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New Sincerity Classics


Here are some things that are totally New Sincerity, and don't you forget it...

Best Friends

High Fives

Lemonade Stands

Ron Popeil


Catapults & Trebuchets

Forty Water Banned in Visalia?


Mike Osuegeda of the Fresno Bee exposes the Visalia Police Departments (succesful) efforts to prevent E-40 from performing a charity concert there. Luckily the Fresno Convention Center stepped in to help.

This is 2006... we're still dealing with this anti-rap-concert BS? Gimme a break.

More blogging from Aspen


More blogging from the Aspen Comedy Festival... Charlie Todd of Improv Everywhere is among the folks blogging on behalf of HBO. Improv Everywhere's Chris Kula is blogging it, too, and he's bringing back reports on some of their "scenes." Even Jon Favreau's in on the action. Everyone agrees that New York's The Whitest Kids U Know are the hot ticket, and guess what? They're blogging too. And of course Dead Frog and The Onion's AV Club are there as well, offering choice Damon-Wayans related anecdotes.

I'd be there myself, but my job doesn't offer vacation days. Or enough pay to cover visiting the world's most expensive place.

The Sound of Young America, with guest Charlie Todd of Improv Everywhere (MP3 Link)

Werner Herzog: Hero of The New Sincerity


Stupidity is the devil. Look in the eye of a chicken and you'll know. It's the most horrifying, cannibalistic, and nightmarish creature in this world. - Werner Herzog

This is somewhat old news, but that makes it no less spectacularly New Sincerity.

Also: Werner Herzog on Fresh Air

Why can't something funny be good?


This post is a follow-up to this one, about why there's no comedy training for actors.

This whole business is a symptom of a broader culture in which things that are funny can't possibly be good, and vice-versa. Think of this year's Oscars. "The Squid and the Whale," Noah Baumbach's wonderful serio-comic film, received the only comedy nomination in any of the major categories. The only one! Out of like 30! If you want to find any other comedy at all, you have to look at the animation category. I guess if it's funny, it isn't art.

Of course, this is self-reinforcing. If a funny prestige film gets no prestige, then why try to make funny prestige films? And if you're not making a prestige film, why not just aim for the bottom of the barrel?

Even the best comedies of the last few years, films like "School of Rock," "Rushmore," and "High Fidelity," are ignored. "Sideways" slipped through, but it was about hoity-toity stuff, which pretty much gives it a pass. I remember watching the good-but-not-great "In Good Company," and being shocked. Not because it was a shocking film, but simply because I realized I was watching a comedy that was trying to be a good film.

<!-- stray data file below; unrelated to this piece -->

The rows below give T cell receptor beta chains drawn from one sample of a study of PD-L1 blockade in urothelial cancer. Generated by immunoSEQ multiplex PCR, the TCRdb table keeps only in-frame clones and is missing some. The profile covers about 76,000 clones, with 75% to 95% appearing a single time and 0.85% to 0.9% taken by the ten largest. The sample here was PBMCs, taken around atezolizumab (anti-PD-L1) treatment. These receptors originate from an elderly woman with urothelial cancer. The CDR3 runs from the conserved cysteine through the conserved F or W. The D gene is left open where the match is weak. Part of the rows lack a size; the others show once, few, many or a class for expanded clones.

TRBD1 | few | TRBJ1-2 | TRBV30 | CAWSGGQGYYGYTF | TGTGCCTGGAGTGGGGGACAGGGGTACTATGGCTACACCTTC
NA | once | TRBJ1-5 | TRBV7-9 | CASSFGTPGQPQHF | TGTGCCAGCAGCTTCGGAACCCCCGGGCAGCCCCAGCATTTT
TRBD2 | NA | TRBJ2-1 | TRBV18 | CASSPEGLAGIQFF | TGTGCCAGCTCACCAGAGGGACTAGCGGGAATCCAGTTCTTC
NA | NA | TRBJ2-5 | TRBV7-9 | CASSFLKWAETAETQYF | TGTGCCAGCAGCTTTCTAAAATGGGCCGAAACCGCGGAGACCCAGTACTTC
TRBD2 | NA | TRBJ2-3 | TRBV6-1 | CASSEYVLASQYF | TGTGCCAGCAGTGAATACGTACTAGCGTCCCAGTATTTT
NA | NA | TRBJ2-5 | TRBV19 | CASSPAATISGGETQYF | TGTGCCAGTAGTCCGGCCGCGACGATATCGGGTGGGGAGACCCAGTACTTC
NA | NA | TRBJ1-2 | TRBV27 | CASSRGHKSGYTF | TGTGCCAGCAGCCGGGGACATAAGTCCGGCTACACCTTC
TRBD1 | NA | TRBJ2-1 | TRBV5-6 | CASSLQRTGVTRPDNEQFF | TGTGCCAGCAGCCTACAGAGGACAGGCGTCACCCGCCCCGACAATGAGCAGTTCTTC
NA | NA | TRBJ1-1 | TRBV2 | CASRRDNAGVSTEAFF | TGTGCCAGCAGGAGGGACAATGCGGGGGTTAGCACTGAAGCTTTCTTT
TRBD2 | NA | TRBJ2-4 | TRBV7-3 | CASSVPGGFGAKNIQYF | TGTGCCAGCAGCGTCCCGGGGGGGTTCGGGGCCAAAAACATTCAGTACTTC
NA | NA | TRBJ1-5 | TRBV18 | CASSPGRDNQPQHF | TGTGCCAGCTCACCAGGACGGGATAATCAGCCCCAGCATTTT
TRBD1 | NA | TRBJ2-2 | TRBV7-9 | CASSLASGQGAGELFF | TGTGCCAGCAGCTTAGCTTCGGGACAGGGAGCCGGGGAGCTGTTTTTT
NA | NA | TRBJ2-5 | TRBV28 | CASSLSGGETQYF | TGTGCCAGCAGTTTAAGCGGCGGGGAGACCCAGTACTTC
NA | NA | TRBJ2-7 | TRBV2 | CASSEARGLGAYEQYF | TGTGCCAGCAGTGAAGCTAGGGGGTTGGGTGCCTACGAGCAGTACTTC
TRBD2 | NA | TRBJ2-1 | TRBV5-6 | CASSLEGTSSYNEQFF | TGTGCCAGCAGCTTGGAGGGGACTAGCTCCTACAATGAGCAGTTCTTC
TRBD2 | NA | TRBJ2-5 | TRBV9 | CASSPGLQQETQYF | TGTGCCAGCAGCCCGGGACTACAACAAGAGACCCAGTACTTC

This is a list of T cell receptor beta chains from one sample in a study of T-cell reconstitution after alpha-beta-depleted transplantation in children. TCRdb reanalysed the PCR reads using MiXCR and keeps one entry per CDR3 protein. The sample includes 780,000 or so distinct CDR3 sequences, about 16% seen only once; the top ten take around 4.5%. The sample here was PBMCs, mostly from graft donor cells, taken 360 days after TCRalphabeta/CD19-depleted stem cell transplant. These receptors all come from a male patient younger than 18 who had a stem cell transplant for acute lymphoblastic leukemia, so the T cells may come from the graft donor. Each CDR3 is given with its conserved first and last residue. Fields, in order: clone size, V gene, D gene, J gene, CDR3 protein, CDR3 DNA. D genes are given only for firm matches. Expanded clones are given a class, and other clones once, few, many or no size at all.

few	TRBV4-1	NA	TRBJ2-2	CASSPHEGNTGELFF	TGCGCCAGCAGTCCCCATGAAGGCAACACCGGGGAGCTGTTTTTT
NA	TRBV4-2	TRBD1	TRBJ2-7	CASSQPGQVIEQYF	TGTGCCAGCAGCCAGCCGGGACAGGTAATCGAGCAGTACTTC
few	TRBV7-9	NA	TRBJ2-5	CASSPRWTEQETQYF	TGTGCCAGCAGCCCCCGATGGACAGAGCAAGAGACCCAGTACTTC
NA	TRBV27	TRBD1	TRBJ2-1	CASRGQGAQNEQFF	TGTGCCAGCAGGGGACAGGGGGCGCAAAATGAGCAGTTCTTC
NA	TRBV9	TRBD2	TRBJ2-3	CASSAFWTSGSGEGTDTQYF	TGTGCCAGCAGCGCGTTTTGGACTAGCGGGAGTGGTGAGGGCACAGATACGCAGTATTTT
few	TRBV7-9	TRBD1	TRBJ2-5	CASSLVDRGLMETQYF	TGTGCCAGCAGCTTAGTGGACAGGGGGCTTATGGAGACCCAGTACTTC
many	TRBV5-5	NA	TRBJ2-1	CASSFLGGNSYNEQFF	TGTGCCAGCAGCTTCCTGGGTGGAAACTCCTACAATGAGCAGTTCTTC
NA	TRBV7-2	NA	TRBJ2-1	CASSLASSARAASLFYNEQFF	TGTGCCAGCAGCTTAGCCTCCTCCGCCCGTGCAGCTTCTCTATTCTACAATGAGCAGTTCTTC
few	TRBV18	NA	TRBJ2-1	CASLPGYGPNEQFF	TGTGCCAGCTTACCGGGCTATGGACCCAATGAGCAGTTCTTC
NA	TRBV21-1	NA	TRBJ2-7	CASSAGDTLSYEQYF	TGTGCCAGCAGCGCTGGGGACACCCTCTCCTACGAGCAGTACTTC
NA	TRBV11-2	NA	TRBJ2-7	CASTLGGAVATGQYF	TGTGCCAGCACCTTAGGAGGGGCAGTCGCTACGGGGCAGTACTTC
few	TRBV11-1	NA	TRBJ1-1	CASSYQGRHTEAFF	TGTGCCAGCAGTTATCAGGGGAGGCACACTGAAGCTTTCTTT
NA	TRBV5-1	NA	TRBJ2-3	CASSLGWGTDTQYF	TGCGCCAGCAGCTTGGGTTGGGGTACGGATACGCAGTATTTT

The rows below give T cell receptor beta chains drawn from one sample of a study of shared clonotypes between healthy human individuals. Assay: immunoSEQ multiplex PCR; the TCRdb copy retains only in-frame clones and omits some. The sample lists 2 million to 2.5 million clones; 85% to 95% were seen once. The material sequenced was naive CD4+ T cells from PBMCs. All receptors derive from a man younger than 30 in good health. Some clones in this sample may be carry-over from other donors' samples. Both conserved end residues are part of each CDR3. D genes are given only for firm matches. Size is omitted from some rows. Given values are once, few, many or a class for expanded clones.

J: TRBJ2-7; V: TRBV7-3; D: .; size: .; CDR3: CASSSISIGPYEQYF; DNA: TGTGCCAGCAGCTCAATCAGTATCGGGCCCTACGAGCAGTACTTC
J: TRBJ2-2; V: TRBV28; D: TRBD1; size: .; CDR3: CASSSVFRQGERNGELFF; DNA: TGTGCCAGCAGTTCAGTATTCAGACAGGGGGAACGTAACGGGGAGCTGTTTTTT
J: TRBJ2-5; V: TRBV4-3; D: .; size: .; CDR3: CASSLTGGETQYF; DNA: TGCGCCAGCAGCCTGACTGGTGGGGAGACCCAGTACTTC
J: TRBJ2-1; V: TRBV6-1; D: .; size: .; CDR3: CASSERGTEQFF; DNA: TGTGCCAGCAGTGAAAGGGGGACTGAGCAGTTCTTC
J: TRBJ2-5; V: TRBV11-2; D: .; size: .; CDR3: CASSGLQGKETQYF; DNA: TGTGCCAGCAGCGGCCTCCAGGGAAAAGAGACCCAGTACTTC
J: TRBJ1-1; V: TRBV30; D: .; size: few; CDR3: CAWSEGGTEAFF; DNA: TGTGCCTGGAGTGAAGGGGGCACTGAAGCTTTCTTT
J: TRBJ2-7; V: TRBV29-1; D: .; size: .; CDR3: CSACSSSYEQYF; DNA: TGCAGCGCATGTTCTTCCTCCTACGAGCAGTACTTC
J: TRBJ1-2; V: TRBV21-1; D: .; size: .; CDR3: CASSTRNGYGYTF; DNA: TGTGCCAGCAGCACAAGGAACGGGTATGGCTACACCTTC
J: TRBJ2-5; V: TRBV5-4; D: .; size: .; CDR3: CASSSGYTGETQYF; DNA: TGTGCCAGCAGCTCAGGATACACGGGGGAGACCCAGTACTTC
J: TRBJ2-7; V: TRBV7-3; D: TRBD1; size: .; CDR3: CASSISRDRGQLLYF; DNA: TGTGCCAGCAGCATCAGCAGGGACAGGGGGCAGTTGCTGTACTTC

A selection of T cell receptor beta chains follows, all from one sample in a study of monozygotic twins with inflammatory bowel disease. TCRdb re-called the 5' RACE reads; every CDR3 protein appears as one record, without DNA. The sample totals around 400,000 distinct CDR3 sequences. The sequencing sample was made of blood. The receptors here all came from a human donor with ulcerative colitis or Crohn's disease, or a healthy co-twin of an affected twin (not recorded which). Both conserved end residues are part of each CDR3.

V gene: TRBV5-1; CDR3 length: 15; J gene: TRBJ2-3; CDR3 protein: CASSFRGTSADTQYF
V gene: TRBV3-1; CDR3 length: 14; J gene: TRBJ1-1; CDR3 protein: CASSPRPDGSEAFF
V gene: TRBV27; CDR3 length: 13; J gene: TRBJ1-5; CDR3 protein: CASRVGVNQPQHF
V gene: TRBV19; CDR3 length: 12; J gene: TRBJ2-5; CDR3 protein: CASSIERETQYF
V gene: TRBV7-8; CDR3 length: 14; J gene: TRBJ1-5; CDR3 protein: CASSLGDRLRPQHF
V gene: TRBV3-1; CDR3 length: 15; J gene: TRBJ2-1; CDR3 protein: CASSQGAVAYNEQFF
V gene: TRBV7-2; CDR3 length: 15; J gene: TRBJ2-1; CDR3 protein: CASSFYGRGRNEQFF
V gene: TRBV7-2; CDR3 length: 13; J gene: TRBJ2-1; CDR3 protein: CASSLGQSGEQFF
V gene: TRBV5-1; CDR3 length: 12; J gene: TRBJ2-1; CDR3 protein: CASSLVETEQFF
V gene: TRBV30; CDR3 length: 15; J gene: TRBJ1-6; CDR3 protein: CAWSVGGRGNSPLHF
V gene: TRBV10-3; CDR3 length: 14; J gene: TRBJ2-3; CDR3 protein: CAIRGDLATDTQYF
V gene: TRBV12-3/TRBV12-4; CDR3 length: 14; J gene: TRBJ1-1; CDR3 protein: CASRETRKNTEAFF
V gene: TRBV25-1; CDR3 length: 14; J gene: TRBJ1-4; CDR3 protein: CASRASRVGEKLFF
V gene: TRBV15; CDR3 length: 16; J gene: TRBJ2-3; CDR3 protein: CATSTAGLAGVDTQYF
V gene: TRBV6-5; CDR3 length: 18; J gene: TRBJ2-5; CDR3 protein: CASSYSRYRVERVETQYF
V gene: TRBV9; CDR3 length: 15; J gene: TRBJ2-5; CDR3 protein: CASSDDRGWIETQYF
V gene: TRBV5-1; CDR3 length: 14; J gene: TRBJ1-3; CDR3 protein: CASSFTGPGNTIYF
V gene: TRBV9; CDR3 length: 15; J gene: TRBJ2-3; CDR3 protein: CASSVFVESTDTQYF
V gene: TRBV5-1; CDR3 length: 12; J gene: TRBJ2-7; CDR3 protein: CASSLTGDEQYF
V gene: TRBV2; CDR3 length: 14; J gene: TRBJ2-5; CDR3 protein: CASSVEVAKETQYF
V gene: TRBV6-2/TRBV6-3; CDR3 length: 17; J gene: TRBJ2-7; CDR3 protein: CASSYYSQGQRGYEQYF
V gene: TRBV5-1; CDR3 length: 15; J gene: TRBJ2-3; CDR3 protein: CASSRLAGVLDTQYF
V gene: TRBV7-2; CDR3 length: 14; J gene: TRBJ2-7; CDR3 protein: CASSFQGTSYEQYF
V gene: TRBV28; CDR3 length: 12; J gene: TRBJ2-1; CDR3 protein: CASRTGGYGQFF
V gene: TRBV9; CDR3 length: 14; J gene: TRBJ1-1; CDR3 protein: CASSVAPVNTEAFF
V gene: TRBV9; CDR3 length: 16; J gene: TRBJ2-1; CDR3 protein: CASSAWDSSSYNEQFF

When no one's trying to make something good, the cream of the comedy crop ends up being semi-improvised mish-mashes like "The Wedding Crashers." There's a place for movies like that, don't get me wrong, but the pile-of-jokes thing gets old after a while. I mean, I liked "Old School," too, but I feel like I've been watching it over and over for five years.

"The 40-Year-Old Virgin" was a problematic film, but at least they gave it a shot. The main character had some dignity, the romance was somewhat credible. It was a bit bloated and a bit formulaic, but at least it didn't abandon all hope of being a story, with characters we care about.

At this year's SF Sketchfest, David Cross & Bob Odenkirk of Mr. Show pointed to the sketch-iness trend in recent comedies. Why bother with story, the asked, when people just want to see a bunch of jokes? Why not just make a sketch movie?

Ways to make America a better place...

| 1 comment

A) Eliminate Poverty
B) Understanding between the races
C) Give Chris Elliott a family sitcom.

Would You Rather Answer: Dino Vs. Brunch


Last week, we posed a Would You Rather from the Master Of Would You Rather, Jim Real. Jim asked: Would You Rather be a crime-fighting dinosaur, or have free brunch for life?

Debate in the comments thread was hot and heavy, with many important points being made. Andrey set the tone with a thoughtful essay which began “This set of choices is deceptive, at first. One one hand, you have a choice that incorporates both dinosaurs (awesome) and crime-fighting (if not awesome, then certainly b'dass.)”

Jeff T asked an important question: does this dino have a dino brain, or the brain of a man? The answer was the brain of a man. His crimefighting is as effective as Batman.

An anonymous poster and David Lifton agreed that while free brunch was tempting, let’s face it, a dino can get whatever it wants.

It was a compelling debate. Now, it’s time for the answer.


Why? Jim explains it thusly:

…the most critical downside of dino crime fighter is this: you're a dino living in a man's world. Although bringing the heavily padded/clawed foot of justice to wrong doers will make you generally well loved and respected, as the only dino you may also (probably inevitably) become lonely and feel alienated, leading to depression and detachment, and not to mention you'd be generally illsuited at every other aspect of daily life (besides crime fighting).

There would you find friendship and love? The life of a crime-fighter is lonely, and the closest friends you could hope to have are the irrascible commissioner of police and the government scientists. All you have is the dino-cave and your work, and when it comes down to it, that’s just not enough.

Or as Matt put it eloquently: "Which comes with melon? Once you answer that, there's really no question at all."

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